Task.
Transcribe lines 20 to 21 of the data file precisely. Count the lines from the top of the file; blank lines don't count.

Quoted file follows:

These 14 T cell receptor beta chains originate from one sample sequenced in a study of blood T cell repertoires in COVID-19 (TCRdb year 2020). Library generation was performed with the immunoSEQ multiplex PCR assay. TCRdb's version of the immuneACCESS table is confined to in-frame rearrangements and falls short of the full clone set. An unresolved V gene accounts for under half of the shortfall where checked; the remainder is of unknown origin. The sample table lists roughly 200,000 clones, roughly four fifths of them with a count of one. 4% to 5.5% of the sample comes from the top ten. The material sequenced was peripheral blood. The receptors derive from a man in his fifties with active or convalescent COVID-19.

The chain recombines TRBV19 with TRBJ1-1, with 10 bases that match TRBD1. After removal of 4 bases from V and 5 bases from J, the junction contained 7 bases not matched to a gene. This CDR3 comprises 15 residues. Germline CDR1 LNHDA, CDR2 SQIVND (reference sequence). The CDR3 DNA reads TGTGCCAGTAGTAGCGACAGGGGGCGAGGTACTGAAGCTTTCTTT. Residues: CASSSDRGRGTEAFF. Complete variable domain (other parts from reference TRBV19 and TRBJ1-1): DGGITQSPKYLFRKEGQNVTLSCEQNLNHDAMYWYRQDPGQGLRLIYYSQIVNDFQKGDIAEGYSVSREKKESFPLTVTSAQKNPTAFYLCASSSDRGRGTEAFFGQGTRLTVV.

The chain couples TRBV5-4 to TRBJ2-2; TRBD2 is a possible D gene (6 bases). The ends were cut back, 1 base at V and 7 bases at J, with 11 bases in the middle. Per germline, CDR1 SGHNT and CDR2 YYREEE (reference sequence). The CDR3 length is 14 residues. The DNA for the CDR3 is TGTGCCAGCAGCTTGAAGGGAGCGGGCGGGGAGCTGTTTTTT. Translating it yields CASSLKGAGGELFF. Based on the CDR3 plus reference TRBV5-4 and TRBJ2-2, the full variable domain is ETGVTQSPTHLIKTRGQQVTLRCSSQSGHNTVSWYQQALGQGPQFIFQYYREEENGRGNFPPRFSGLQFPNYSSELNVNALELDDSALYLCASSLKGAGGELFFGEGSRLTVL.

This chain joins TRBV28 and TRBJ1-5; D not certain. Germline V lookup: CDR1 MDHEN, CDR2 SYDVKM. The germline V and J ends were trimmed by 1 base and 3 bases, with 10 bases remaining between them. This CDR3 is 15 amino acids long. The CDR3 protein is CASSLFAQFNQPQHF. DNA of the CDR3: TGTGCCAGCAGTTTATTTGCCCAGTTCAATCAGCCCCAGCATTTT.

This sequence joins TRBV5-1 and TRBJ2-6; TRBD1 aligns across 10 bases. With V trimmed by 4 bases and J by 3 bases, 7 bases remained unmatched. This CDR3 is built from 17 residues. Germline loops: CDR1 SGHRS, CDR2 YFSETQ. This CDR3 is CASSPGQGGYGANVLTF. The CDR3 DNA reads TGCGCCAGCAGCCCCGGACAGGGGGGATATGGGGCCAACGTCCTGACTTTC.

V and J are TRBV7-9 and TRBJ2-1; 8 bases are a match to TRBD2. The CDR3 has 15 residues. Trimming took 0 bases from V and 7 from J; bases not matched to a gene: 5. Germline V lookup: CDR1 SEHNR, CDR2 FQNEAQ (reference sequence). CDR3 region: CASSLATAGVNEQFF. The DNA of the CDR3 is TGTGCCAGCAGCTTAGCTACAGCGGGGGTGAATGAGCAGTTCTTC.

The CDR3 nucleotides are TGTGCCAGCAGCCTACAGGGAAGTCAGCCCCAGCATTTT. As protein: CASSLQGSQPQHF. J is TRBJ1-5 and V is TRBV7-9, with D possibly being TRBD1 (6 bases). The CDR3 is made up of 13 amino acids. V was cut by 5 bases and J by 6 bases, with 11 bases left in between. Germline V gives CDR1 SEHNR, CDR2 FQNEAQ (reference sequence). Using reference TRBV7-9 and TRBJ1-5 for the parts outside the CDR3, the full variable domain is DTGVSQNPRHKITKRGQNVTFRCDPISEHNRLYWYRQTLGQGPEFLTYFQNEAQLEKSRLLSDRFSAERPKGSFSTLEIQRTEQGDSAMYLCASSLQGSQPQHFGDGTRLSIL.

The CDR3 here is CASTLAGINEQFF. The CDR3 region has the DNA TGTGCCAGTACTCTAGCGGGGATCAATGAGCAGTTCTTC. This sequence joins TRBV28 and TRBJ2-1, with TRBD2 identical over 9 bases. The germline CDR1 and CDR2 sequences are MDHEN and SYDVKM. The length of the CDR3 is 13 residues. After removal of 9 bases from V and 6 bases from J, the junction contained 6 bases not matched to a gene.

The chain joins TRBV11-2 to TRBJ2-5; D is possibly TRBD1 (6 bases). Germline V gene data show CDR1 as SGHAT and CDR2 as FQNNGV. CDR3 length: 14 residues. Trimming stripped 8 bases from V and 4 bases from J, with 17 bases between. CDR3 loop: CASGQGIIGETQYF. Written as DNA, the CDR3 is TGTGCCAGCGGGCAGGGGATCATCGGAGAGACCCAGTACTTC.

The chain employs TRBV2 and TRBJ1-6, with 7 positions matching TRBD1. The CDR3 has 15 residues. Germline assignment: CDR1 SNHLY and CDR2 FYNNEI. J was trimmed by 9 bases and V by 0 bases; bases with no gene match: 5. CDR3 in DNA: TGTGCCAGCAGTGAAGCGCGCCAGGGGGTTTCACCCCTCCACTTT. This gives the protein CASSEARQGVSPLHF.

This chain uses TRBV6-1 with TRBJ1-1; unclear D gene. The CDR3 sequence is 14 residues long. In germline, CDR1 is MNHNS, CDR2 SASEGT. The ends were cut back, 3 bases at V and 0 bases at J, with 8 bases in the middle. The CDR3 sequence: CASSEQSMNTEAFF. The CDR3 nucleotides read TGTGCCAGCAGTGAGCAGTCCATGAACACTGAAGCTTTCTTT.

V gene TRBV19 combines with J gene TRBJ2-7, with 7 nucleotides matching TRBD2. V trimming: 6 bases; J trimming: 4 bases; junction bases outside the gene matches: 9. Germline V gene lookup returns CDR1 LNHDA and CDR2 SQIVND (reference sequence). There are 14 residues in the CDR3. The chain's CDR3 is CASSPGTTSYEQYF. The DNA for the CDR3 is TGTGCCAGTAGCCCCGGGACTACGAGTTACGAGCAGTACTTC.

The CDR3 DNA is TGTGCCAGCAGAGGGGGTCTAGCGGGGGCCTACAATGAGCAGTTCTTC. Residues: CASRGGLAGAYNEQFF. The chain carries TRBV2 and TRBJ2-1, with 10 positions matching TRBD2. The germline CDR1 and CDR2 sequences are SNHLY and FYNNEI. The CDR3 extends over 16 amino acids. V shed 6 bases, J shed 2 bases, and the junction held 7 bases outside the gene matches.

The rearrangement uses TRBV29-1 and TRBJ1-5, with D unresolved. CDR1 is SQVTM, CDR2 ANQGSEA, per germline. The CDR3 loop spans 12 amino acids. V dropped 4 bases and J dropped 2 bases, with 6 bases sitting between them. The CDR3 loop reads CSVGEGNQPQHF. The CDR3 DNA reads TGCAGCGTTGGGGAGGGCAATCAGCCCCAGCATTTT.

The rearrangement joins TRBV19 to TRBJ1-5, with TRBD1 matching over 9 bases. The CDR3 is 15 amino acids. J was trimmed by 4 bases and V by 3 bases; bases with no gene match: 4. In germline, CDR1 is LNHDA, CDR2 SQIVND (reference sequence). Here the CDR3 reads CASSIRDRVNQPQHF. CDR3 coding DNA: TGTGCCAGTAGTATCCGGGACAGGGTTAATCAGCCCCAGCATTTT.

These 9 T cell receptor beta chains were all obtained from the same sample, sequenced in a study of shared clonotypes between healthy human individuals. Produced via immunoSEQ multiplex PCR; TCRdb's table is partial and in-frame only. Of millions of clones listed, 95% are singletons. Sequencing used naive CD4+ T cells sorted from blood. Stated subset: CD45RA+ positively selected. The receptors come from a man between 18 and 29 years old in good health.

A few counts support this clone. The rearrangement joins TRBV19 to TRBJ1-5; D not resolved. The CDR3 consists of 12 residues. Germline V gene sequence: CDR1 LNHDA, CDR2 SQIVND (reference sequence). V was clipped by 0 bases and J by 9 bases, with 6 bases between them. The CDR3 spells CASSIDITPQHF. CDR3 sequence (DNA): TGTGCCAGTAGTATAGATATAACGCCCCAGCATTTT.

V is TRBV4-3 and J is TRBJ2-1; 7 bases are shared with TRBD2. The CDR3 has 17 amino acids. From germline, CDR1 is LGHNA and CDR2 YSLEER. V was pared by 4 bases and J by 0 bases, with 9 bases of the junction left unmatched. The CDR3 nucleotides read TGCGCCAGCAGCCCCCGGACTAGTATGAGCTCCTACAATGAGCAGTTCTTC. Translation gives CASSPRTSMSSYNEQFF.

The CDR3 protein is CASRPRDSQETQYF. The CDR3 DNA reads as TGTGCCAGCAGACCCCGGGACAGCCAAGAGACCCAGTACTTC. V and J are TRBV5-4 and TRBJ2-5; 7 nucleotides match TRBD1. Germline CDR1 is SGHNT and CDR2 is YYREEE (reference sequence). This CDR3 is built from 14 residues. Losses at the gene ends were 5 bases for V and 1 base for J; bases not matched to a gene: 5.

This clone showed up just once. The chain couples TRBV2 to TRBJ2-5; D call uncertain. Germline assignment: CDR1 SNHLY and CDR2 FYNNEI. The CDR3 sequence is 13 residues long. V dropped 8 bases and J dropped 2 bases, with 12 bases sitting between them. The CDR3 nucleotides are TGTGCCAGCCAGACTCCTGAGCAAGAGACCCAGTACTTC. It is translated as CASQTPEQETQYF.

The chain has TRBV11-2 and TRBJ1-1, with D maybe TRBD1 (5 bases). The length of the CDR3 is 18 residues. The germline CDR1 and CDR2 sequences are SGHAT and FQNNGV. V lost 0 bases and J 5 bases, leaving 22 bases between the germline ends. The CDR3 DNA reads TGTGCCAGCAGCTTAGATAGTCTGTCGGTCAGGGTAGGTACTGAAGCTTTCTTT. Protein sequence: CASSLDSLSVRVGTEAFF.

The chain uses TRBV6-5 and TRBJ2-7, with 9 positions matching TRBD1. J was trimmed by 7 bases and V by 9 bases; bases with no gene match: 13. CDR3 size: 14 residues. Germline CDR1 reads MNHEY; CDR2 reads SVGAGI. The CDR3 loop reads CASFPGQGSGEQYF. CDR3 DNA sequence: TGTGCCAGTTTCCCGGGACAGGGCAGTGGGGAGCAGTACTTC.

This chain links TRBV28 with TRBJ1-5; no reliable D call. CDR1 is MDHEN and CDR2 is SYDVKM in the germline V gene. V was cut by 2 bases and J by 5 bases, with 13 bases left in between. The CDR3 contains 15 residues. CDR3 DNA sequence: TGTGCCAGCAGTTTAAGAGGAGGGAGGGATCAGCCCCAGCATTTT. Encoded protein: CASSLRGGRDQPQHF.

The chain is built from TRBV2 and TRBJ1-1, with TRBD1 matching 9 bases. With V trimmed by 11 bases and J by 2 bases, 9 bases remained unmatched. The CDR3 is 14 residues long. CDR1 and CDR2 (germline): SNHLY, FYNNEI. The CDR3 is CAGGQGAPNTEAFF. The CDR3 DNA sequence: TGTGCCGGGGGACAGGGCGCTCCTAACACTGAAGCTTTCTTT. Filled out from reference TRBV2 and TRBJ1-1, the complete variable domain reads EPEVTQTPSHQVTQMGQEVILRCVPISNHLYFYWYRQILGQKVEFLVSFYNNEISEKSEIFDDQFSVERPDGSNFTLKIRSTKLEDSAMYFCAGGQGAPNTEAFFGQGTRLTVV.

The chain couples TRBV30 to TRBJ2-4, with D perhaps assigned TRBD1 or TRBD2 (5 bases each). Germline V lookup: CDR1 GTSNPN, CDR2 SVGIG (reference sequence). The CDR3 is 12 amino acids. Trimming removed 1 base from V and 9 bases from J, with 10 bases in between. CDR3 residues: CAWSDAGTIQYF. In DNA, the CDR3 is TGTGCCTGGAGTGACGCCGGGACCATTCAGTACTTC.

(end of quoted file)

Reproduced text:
This clone showed up just once. The chain couples TRBV2 to TRBJ2-5; D call uncertain. Germline assignment: CDR1 SNHLY and CDR2 FYNNEI. The CDR3 sequence is 13 residues long. V dropped 8 bases and J dropped 2 bases, with 12 bases sitting between them. The CDR3 nucleotides are TGTGCCAGCCAGACTCCTGAGCAAGAGACCCAGTACTTC. It is translated as CASQTPEQETQYF.

The chain has TRBV11-2 and TRBJ1-1, with D maybe TRBD1 (5 bases). The length of the CDR3 is 18 residues. The germline CDR1 and CDR2 sequences are SGHAT and FQNNGV. V lost 0 bases and J 5 bases, leaving 22 bases between the germline ends. The CDR3 DNA reads TGTGCCAGCAGCTTAGATAGTCTGTCGGTCAGGGTAGGTACTGAAGCTTTCTTT. Protein sequence: CASSLDSLSVRVGTEAFF.